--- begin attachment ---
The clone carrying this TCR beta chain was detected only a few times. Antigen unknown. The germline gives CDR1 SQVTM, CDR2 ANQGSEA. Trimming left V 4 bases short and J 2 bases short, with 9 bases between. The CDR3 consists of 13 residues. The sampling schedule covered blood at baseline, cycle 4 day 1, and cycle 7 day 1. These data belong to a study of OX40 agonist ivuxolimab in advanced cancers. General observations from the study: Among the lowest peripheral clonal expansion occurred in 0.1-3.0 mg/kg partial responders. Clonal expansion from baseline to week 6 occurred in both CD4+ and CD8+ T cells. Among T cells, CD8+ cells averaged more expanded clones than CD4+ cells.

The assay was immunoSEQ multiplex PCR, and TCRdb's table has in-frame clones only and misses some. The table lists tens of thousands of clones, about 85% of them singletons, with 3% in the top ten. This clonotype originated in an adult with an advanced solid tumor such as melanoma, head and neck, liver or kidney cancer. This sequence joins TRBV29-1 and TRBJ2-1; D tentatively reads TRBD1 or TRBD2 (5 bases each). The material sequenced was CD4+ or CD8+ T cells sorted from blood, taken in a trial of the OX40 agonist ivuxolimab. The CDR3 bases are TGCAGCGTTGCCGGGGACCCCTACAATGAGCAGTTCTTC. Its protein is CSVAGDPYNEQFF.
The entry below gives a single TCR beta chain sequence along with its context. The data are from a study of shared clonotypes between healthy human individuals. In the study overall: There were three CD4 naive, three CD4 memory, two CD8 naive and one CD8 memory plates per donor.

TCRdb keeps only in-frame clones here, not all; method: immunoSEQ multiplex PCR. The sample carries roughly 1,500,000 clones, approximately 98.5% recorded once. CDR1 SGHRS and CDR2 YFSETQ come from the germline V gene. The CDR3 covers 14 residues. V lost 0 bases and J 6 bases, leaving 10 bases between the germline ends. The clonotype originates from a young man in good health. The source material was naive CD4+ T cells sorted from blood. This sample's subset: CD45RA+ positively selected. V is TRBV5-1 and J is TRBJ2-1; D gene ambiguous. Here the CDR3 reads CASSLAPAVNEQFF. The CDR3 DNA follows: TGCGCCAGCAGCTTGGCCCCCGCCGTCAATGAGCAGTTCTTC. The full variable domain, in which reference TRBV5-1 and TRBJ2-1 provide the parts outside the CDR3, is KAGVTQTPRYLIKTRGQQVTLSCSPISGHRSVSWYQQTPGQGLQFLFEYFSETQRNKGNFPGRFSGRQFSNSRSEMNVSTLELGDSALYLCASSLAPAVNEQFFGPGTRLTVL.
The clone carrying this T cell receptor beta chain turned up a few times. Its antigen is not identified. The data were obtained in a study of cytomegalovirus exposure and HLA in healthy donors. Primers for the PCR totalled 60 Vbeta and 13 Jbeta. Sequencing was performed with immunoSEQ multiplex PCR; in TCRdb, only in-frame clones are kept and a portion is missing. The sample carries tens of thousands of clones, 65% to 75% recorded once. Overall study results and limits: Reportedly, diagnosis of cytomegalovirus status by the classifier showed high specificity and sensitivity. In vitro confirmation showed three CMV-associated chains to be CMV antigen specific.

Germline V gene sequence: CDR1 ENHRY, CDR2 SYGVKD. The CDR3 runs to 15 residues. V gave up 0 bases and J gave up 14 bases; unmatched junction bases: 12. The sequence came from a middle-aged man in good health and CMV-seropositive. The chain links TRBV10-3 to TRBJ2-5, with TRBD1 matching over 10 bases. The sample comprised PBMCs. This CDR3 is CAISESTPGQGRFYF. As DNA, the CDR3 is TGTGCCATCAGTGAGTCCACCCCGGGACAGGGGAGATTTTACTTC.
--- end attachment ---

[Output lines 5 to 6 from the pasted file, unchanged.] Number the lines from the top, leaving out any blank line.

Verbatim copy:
The clone carrying this T cell receptor beta chain turned up a few times. Its antigen is not identified. The data were obtained in a study of cytomegalovirus exposure and HLA in healthy donors. Primers for the PCR totalled 60 Vbeta and 13 Jbeta. Sequencing was performed with immunoSEQ multiplex PCR; in TCRdb, only in-frame clones are kept and a portion is missing. The sample carries tens of thousands of clones, 65% to 75% recorded once. Overall study results and limits: Reportedly, diagnosis of cytomegalovirus status by the classifier showed high specificity and sensitivity. In vitro confirmation showed three CMV-associated chains to be CMV antigen specific.

Germline V gene sequence: CDR1 ENHRY, CDR2 SYGVKD. The CDR3 runs to 15 residues. V gave up 0 bases and J gave up 14 bases; unmatched junction bases: 12. The sequence came from a middle-aged man in good health and CMV-seropositive. The chain links TRBV10-3 to TRBJ2-5, with TRBD1 matching over 10 bases. The sample comprised PBMCs. This CDR3 is CAISESTPGQGRFYF. As DNA, the CDR3 is TGTGCCATCAGTGAGTCCACCCCGGGACAGGGGAGATTTTACTTC.